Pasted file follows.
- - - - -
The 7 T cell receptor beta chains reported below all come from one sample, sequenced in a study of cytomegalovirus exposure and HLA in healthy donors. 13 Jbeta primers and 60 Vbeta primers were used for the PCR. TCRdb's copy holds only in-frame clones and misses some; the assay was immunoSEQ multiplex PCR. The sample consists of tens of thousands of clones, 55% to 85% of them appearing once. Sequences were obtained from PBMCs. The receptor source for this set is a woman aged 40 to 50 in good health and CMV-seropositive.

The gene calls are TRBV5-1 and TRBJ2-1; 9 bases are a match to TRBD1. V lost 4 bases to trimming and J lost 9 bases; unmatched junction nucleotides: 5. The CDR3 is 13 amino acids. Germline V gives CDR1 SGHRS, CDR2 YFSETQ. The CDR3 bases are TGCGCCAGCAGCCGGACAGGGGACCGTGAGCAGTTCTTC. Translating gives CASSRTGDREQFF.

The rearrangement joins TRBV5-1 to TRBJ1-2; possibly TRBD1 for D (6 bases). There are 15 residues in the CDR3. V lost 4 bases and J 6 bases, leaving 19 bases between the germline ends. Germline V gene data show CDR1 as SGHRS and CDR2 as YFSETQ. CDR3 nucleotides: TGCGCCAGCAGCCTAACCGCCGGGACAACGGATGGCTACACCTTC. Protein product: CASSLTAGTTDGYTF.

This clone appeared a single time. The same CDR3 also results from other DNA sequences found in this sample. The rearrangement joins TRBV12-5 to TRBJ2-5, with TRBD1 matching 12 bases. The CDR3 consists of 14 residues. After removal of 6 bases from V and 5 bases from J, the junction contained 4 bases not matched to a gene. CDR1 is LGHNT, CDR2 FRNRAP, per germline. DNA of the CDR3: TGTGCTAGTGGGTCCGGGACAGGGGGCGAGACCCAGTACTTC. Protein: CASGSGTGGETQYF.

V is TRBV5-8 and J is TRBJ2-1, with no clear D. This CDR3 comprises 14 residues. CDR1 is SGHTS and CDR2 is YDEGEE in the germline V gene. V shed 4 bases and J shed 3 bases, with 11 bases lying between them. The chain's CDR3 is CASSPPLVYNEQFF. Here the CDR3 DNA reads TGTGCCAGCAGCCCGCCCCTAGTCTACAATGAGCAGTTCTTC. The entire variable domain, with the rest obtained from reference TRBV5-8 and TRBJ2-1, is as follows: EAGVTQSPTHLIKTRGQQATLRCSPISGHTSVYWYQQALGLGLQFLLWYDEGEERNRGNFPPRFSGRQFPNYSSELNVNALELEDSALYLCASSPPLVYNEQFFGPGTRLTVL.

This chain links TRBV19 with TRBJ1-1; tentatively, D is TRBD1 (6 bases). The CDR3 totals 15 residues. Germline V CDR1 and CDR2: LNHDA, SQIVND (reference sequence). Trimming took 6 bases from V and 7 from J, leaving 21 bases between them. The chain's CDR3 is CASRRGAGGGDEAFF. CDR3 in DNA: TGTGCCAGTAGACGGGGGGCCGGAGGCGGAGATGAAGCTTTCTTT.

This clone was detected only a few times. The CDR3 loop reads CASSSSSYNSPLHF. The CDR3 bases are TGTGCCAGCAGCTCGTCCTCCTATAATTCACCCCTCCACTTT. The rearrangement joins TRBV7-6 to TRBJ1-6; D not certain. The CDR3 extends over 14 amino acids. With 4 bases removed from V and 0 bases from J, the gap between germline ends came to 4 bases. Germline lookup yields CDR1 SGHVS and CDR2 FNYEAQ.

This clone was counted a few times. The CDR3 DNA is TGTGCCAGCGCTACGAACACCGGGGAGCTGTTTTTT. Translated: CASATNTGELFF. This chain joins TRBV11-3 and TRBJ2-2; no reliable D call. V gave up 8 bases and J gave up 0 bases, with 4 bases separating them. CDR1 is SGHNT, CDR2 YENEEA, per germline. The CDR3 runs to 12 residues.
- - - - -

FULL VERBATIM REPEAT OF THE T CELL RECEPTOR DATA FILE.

The 7 T cell receptor beta chains reported below all come from one sample, sequenced in a study of cytomegalovirus exposure and HLA in healthy donors. 13 Jbeta primers and 60 Vbeta primers were used for the PCR. TCRdb's copy holds only in-frame clones and misses some; the assay was immunoSEQ multiplex PCR. The sample consists of tens of thousands of clones, 55% to 85% of them appearing once. Sequences were obtained from PBMCs. The receptor source for this set is a woman aged 40 to 50 in good health and CMV-seropositive.

The gene calls are TRBV5-1 and TRBJ2-1; 9 bases are a match to TRBD1. V lost 4 bases to trimming and J lost 9 bases; unmatched junction nucleotides: 5. The CDR3 is 13 amino acids. Germline V gives CDR1 SGHRS, CDR2 YFSETQ. The CDR3 bases are TGCGCCAGCAGCCGGACAGGGGACCGTGAGCAGTTCTTC. Translating gives CASSRTGDREQFF.

The rearrangement joins TRBV5-1 to TRBJ1-2; possibly TRBD1 for D (6 bases). There are 15 residues in the CDR3. V lost 4 bases and J 6 bases, leaving 19 bases between the germline ends. Germline V gene data show CDR1 as SGHRS and CDR2 as YFSETQ. CDR3 nucleotides: TGCGCCAGCAGCCTAACCGCCGGGACAACGGATGGCTACACCTTC. Protein product: CASSLTAGTTDGYTF.

This clone appeared a single time. The same CDR3 also results from other DNA sequences found in this sample. The rearrangement joins TRBV12-5 to TRBJ2-5, with TRBD1 matching 12 bases. The CDR3 consists of 14 residues. After removal of 6 bases from V and 5 bases from J, the junction contained 4 bases not matched to a gene. CDR1 is LGHNT, CDR2 FRNRAP, per germline. DNA of the CDR3: TGTGCTAGTGGGTCCGGGACAGGGGGCGAGACCCAGTACTTC. Protein: CASGSGTGGETQYF.

V is TRBV5-8 and J is TRBJ2-1, with no clear D. This CDR3 comprises 14 residues. CDR1 is SGHTS and CDR2 is YDEGEE in the germline V gene. V shed 4 bases and J shed 3 bases, with 11 bases lying between them. The chain's CDR3 is CASSPPLVYNEQFF. Here the CDR3 DNA reads TGTGCCAGCAGCCCGCCCCTAGTCTACAATGAGCAGTTCTTC. The entire variable domain, with the rest obtained from reference TRBV5-8 and TRBJ2-1, is as follows: EAGVTQSPTHLIKTRGQQATLRCSPISGHTSVYWYQQALGLGLQFLLWYDEGEERNRGNFPPRFSGRQFPNYSSELNVNALELEDSALYLCASSPPLVYNEQFFGPGTRLTVL.

This chain links TRBV19 with TRBJ1-1; tentatively, D is TRBD1 (6 bases). The CDR3 totals 15 residues. Germline V CDR1 and CDR2: LNHDA, SQIVND (reference sequence). Trimming took 6 bases from V and 7 from J, leaving 21 bases between them. The chain's CDR3 is CASRRGAGGGDEAFF. CDR3 in DNA: TGTGCCAGTAGACGGGGGGCCGGAGGCGGAGATGAAGCTTTCTTT.

This clone was detected only a few times. The CDR3 loop reads CASSSSSYNSPLHF. The CDR3 bases are TGTGCCAGCAGCTCGTCCTCCTATAATTCACCCCTCCACTTT. The rearrangement joins TRBV7-6 to TRBJ1-6; D not certain. The CDR3 extends over 14 amino acids. With 4 bases removed from V and 0 bases from J, the gap between germline ends came to 4 bases. Germline lookup yields CDR1 SGHVS and CDR2 FNYEAQ.

This clone was counted a few times. The CDR3 DNA is TGTGCCAGCGCTACGAACACCGGGGAGCTGTTTTTT. Translated: CASATNTGELFF. This chain joins TRBV11-3 and TRBJ2-2; no reliable D call. V gave up 8 bases and J gave up 0 bases, with 4 bases separating them. CDR1 is SGHNT, CDR2 YENEEA, per germline. The CDR3 runs to 12 residues.